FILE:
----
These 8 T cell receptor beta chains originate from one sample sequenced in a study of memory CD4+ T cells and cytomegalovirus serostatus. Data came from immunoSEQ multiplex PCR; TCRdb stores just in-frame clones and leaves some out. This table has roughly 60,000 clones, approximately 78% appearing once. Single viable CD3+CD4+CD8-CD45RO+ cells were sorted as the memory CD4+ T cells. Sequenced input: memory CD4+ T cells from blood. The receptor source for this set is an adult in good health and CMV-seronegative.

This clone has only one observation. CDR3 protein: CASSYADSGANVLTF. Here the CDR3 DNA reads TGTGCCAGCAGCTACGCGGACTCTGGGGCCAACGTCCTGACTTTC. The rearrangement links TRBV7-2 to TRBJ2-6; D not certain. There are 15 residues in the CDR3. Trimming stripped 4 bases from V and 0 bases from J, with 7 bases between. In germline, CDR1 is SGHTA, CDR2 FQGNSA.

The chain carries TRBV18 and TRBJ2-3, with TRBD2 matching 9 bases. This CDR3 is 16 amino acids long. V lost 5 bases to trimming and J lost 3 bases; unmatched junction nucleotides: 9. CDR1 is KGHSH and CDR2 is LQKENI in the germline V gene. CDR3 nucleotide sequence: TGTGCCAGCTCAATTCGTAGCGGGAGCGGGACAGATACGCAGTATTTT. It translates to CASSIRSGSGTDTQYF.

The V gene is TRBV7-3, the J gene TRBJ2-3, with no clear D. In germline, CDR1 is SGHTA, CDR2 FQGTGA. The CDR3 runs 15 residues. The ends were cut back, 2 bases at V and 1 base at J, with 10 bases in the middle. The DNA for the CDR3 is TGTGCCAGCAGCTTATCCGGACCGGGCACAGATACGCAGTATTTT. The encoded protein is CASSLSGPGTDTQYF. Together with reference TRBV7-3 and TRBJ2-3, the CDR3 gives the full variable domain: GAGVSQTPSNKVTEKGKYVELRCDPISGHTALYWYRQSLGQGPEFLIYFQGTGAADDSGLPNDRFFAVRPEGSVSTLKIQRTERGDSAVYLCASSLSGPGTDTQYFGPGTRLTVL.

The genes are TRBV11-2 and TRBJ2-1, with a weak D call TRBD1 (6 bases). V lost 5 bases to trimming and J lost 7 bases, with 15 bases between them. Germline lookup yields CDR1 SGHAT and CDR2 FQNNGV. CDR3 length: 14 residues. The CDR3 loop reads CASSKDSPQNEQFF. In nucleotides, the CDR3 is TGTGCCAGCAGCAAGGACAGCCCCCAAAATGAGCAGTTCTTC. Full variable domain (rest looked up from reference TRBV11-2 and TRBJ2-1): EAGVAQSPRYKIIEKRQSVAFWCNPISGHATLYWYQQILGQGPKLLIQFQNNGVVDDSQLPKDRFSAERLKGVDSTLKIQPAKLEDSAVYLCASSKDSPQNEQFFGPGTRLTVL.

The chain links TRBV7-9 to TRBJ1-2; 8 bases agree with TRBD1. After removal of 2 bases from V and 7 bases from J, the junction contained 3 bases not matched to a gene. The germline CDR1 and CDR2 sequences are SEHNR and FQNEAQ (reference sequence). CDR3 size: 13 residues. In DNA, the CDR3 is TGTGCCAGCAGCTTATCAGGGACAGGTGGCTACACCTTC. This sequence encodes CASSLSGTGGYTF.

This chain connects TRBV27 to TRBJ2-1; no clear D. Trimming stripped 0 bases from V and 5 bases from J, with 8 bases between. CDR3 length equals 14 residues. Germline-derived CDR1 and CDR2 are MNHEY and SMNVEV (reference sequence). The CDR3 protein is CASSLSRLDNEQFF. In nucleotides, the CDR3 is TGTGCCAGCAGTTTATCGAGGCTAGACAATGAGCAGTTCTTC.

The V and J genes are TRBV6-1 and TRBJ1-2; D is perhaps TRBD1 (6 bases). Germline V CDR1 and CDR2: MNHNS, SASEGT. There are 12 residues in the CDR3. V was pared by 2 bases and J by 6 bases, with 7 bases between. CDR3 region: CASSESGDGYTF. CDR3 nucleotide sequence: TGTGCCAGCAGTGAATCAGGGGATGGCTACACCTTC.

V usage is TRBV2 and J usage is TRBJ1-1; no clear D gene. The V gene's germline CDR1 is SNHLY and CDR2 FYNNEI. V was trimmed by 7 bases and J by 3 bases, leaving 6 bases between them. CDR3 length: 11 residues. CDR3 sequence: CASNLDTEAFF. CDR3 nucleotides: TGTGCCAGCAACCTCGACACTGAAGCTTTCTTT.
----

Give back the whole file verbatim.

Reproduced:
These 8 T cell receptor beta chains originate from one sample sequenced in a study of memory CD4+ T cells and cytomegalovirus serostatus. Data came from immunoSEQ multiplex PCR; TCRdb stores just in-frame clones and leaves some out. This table has roughly 60,000 clones, approximately 78% appearing once. Single viable CD3+CD4+CD8-CD45RO+ cells were sorted as the memory CD4+ T cells. Sequenced input: memory CD4+ T cells from blood. The receptor source for this set is an adult in good health and CMV-seronegative.

This clone has only one observation. CDR3 protein: CASSYADSGANVLTF. Here the CDR3 DNA reads TGTGCCAGCAGCTACGCGGACTCTGGGGCCAACGTCCTGACTTTC. The rearrangement links TRBV7-2 to TRBJ2-6; D not certain. There are 15 residues in the CDR3. Trimming stripped 4 bases from V and 0 bases from J, with 7 bases between. In germline, CDR1 is SGHTA, CDR2 FQGNSA.

The chain carries TRBV18 and TRBJ2-3, with TRBD2 matching 9 bases. This CDR3 is 16 amino acids long. V lost 5 bases to trimming and J lost 3 bases; unmatched junction nucleotides: 9. CDR1 is KGHSH and CDR2 is LQKENI in the germline V gene. CDR3 nucleotide sequence: TGTGCCAGCTCAATTCGTAGCGGGAGCGGGACAGATACGCAGTATTTT. It translates to CASSIRSGSGTDTQYF.

The V gene is TRBV7-3, the J gene TRBJ2-3, with no clear D. In germline, CDR1 is SGHTA, CDR2 FQGTGA. The CDR3 runs 15 residues. The ends were cut back, 2 bases at V and 1 base at J, with 10 bases in the middle. The DNA for the CDR3 is TGTGCCAGCAGCTTATCCGGACCGGGCACAGATACGCAGTATTTT. The encoded protein is CASSLSGPGTDTQYF. Together with reference TRBV7-3 and TRBJ2-3, the CDR3 gives the full variable domain: GAGVSQTPSNKVTEKGKYVELRCDPISGHTALYWYRQSLGQGPEFLIYFQGTGAADDSGLPNDRFFAVRPEGSVSTLKIQRTERGDSAVYLCASSLSGPGTDTQYFGPGTRLTVL.

The genes are TRBV11-2 and TRBJ2-1, with a weak D call TRBD1 (6 bases). V lost 5 bases to trimming and J lost 7 bases, with 15 bases between them. Germline lookup yields CDR1 SGHAT and CDR2 FQNNGV. CDR3 length: 14 residues. The CDR3 loop reads CASSKDSPQNEQFF. In nucleotides, the CDR3 is TGTGCCAGCAGCAAGGACAGCCCCCAAAATGAGCAGTTCTTC. Full variable domain (rest looked up from reference TRBV11-2 and TRBJ2-1): EAGVAQSPRYKIIEKRQSVAFWCNPISGHATLYWYQQILGQGPKLLIQFQNNGVVDDSQLPKDRFSAERLKGVDSTLKIQPAKLEDSAVYLCASSKDSPQNEQFFGPGTRLTVL.

The chain links TRBV7-9 to TRBJ1-2; 8 bases agree with TRBD1. After removal of 2 bases from V and 7 bases from J, the junction contained 3 bases not matched to a gene. The germline CDR1 and CDR2 sequences are SEHNR and FQNEAQ (reference sequence). CDR3 size: 13 residues. In DNA, the CDR3 is TGTGCCAGCAGCTTATCAGGGACAGGTGGCTACACCTTC. This sequence encodes CASSLSGTGGYTF.

This chain connects TRBV27 to TRBJ2-1; no clear D. Trimming stripped 0 bases from V and 5 bases from J, with 8 bases between. CDR3 length equals 14 residues. Germline-derived CDR1 and CDR2 are MNHEY and SMNVEV (reference sequence). The CDR3 protein is CASSLSRLDNEQFF. In nucleotides, the CDR3 is TGTGCCAGCAGTTTATCGAGGCTAGACAATGAGCAGTTCTTC.

The V and J genes are TRBV6-1 and TRBJ1-2; D is perhaps TRBD1 (6 bases). Germline V CDR1 and CDR2: MNHNS, SASEGT. There are 12 residues in the CDR3. V was pared by 2 bases and J by 6 bases, with 7 bases between. CDR3 region: CASSESGDGYTF. CDR3 nucleotide sequence: TGTGCCAGCAGTGAATCAGGGGATGGCTACACCTTC.

V usage is TRBV2 and J usage is TRBJ1-1; no clear D gene. The V gene's germline CDR1 is SNHLY and CDR2 FYNNEI. V was trimmed by 7 bases and J by 3 bases, leaving 6 bases between them. CDR3 length: 11 residues. CDR3 sequence: CASNLDTEAFF. CDR3 nucleotides: TGTGCCAGCAACCTCGACACTGAAGCTTTCTTT.